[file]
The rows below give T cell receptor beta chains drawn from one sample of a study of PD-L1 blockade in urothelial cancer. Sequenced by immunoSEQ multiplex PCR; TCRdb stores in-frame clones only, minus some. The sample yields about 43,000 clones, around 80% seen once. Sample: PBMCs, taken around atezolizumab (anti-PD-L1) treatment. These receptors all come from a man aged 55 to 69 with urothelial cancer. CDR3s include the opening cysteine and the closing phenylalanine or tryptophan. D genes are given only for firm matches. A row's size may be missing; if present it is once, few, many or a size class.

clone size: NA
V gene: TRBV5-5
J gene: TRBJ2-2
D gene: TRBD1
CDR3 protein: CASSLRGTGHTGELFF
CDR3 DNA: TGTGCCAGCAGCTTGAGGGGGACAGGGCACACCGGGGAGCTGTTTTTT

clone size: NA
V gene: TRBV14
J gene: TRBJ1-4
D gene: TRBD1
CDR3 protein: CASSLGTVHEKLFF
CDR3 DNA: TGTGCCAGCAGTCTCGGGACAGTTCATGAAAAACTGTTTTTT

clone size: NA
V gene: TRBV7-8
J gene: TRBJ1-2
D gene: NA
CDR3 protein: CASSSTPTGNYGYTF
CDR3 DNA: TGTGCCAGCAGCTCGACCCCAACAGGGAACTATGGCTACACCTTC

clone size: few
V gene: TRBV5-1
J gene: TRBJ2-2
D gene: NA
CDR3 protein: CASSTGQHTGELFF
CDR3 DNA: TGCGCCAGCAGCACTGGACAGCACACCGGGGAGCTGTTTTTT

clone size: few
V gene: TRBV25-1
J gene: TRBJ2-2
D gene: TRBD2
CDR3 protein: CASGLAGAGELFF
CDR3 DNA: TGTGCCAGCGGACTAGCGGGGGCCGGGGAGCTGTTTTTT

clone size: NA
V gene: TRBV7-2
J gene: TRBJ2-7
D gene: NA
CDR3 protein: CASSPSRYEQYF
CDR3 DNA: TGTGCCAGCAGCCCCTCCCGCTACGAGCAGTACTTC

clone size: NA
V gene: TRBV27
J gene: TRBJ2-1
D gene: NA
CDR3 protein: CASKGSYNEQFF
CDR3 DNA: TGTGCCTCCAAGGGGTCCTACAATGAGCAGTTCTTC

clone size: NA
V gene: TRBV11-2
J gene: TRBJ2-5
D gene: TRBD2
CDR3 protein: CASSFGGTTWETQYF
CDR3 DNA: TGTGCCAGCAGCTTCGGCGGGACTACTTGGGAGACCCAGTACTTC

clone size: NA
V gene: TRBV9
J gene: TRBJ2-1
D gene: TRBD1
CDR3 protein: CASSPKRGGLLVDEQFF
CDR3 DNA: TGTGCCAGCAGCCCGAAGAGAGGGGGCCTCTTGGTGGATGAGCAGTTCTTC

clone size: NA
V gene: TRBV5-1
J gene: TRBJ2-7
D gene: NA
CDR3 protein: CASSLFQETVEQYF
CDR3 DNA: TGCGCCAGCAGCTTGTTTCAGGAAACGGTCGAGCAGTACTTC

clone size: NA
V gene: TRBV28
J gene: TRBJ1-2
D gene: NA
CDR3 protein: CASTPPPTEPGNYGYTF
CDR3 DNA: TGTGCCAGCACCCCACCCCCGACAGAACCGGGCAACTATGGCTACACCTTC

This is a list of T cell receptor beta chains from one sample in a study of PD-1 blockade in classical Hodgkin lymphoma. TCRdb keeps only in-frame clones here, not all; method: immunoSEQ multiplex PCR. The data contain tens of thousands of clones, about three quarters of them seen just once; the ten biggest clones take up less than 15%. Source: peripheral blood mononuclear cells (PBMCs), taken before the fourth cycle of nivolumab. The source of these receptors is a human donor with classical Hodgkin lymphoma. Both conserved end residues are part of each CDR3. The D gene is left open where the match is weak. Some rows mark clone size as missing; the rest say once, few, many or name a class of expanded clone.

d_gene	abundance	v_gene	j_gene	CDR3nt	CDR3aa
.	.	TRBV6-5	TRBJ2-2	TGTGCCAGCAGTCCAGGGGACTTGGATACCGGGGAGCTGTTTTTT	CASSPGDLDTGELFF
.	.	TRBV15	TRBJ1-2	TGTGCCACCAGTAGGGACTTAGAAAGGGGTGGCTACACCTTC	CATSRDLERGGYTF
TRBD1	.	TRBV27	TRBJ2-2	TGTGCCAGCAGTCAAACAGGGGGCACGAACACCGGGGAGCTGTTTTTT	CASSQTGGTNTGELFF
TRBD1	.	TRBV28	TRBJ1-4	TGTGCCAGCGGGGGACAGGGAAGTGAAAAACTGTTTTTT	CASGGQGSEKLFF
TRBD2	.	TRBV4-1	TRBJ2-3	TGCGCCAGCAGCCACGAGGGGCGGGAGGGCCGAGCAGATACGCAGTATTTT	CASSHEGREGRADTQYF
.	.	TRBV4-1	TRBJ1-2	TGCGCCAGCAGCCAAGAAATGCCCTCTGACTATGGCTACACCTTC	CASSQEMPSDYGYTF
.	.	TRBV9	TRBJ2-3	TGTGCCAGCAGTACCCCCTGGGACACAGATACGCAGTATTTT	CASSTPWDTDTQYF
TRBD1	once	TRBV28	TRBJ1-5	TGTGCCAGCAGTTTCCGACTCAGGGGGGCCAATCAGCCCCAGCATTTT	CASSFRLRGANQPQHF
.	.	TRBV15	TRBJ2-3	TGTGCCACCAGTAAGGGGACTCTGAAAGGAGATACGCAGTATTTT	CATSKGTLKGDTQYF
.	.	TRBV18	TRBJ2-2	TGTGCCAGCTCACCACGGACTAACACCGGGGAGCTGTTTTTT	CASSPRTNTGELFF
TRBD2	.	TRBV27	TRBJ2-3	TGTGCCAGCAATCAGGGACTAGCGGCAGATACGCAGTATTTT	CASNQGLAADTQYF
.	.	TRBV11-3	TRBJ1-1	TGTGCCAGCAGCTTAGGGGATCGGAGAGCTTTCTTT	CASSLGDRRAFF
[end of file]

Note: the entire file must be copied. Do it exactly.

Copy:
The rows below give T cell receptor beta chains drawn from one sample of a study of PD-L1 blockade in urothelial cancer. Sequenced by immunoSEQ multiplex PCR; TCRdb stores in-frame clones only, minus some. The sample yields about 43,000 clones, around 80% seen once. Sample: PBMCs, taken around atezolizumab (anti-PD-L1) treatment. These receptors all come from a man aged 55 to 69 with urothelial cancer. CDR3s include the opening cysteine and the closing phenylalanine or tryptophan. D genes are given only for firm matches. A row's size may be missing; if present it is once, few, many or a size class.

clone size: NA
V gene: TRBV5-5
J gene: TRBJ2-2
D gene: TRBD1
CDR3 protein: CASSLRGTGHTGELFF
CDR3 DNA: TGTGCCAGCAGCTTGAGGGGGACAGGGCACACCGGGGAGCTGTTTTTT

clone size: NA
V gene: TRBV14
J gene: TRBJ1-4
D gene: TRBD1
CDR3 protein: CASSLGTVHEKLFF
CDR3 DNA: TGTGCCAGCAGTCTCGGGACAGTTCATGAAAAACTGTTTTTT

clone size: NA
V gene: TRBV7-8
J gene: TRBJ1-2
D gene: NA
CDR3 protein: CASSSTPTGNYGYTF
CDR3 DNA: TGTGCCAGCAGCTCGACCCCAACAGGGAACTATGGCTACACCTTC

clone size: few
V gene: TRBV5-1
J gene: TRBJ2-2
D gene: NA
CDR3 protein: CASSTGQHTGELFF
CDR3 DNA: TGCGCCAGCAGCACTGGACAGCACACCGGGGAGCTGTTTTTT

clone size: few
V gene: TRBV25-1
J gene: TRBJ2-2
D gene: TRBD2
CDR3 protein: CASGLAGAGELFF
CDR3 DNA: TGTGCCAGCGGACTAGCGGGGGCCGGGGAGCTGTTTTTT

clone size: NA
V gene: TRBV7-2
J gene: TRBJ2-7
D gene: NA
CDR3 protein: CASSPSRYEQYF
CDR3 DNA: TGTGCCAGCAGCCCCTCCCGCTACGAGCAGTACTTC

clone size: NA
V gene: TRBV27
J gene: TRBJ2-1
D gene: NA
CDR3 protein: CASKGSYNEQFF
CDR3 DNA: TGTGCCTCCAAGGGGTCCTACAATGAGCAGTTCTTC

clone size: NA
V gene: TRBV11-2
J gene: TRBJ2-5
D gene: TRBD2
CDR3 protein: CASSFGGTTWETQYF
CDR3 DNA: TGTGCCAGCAGCTTCGGCGGGACTACTTGGGAGACCCAGTACTTC

clone size: NA
V gene: TRBV9
J gene: TRBJ2-1
D gene: TRBD1
CDR3 protein: CASSPKRGGLLVDEQFF
CDR3 DNA: TGTGCCAGCAGCCCGAAGAGAGGGGGCCTCTTGGTGGATGAGCAGTTCTTC

clone size: NA
V gene: TRBV5-1
J gene: TRBJ2-7
D gene: NA
CDR3 protein: CASSLFQETVEQYF
CDR3 DNA: TGCGCCAGCAGCTTGTTTCAGGAAACGGTCGAGCAGTACTTC

clone size: NA
V gene: TRBV28
J gene: TRBJ1-2
D gene: NA
CDR3 protein: CASTPPPTEPGNYGYTF
CDR3 DNA: TGTGCCAGCACCCCACCCCCGACAGAACCGGGCAACTATGGCTACACCTTC

This is a list of T cell receptor beta chains from one sample in a study of PD-1 blockade in classical Hodgkin lymphoma. TCRdb keeps only in-frame clones here, not all; method: immunoSEQ multiplex PCR. The data contain tens of thousands of clones, about three quarters of them seen just once; the ten biggest clones take up less than 15%. Source: peripheral blood mononuclear cells (PBMCs), taken before the fourth cycle of nivolumab. The source of these receptors is a human donor with classical Hodgkin lymphoma. Both conserved end residues are part of each CDR3. The D gene is left open where the match is weak. Some rows mark clone size as missing; the rest say once, few, many or name a class of expanded clone.

d_gene	abundance	v_gene	j_gene	CDR3nt	CDR3aa
.	.	TRBV6-5	TRBJ2-2	TGTGCCAGCAGTCCAGGGGACTTGGATACCGGGGAGCTGTTTTTT	CASSPGDLDTGELFF
.	.	TRBV15	TRBJ1-2	TGTGCCACCAGTAGGGACTTAGAAAGGGGTGGCTACACCTTC	CATSRDLERGGYTF
TRBD1	.	TRBV27	TRBJ2-2	TGTGCCAGCAGTCAAACAGGGGGCACGAACACCGGGGAGCTGTTTTTT	CASSQTGGTNTGELFF
TRBD1	.	TRBV28	TRBJ1-4	TGTGCCAGCGGGGGACAGGGAAGTGAAAAACTGTTTTTT	CASGGQGSEKLFF
TRBD2	.	TRBV4-1	TRBJ2-3	TGCGCCAGCAGCCACGAGGGGCGGGAGGGCCGAGCAGATACGCAGTATTTT	CASSHEGREGRADTQYF
.	.	TRBV4-1	TRBJ1-2	TGCGCCAGCAGCCAAGAAATGCCCTCTGACTATGGCTACACCTTC	CASSQEMPSDYGYTF
.	.	TRBV9	TRBJ2-3	TGTGCCAGCAGTACCCCCTGGGACACAGATACGCAGTATTTT	CASSTPWDTDTQYF
TRBD1	once	TRBV28	TRBJ1-5	TGTGCCAGCAGTTTCCGACTCAGGGGGGCCAATCAGCCCCAGCATTTT	CASSFRLRGANQPQHF
.	.	TRBV15	TRBJ2-3	TGTGCCACCAGTAAGGGGACTCTGAAAGGAGATACGCAGTATTTT	CATSKGTLKGDTQYF
.	.	TRBV18	TRBJ2-2	TGTGCCAGCTCACCACGGACTAACACCGGGGAGCTGTTTTTT	CASSPRTNTGELFF
TRBD2	.	TRBV27	TRBJ2-3	TGTGCCAGCAATCAGGGACTAGCGGCAGATACGCAGTATTTT	CASNQGLAADTQYF
.	.	TRBV11-3	TRBJ1-1	TGTGCCAGCAGCTTAGGGGATCGGAGAGCTTTCTTT	CASSLGDRRAFF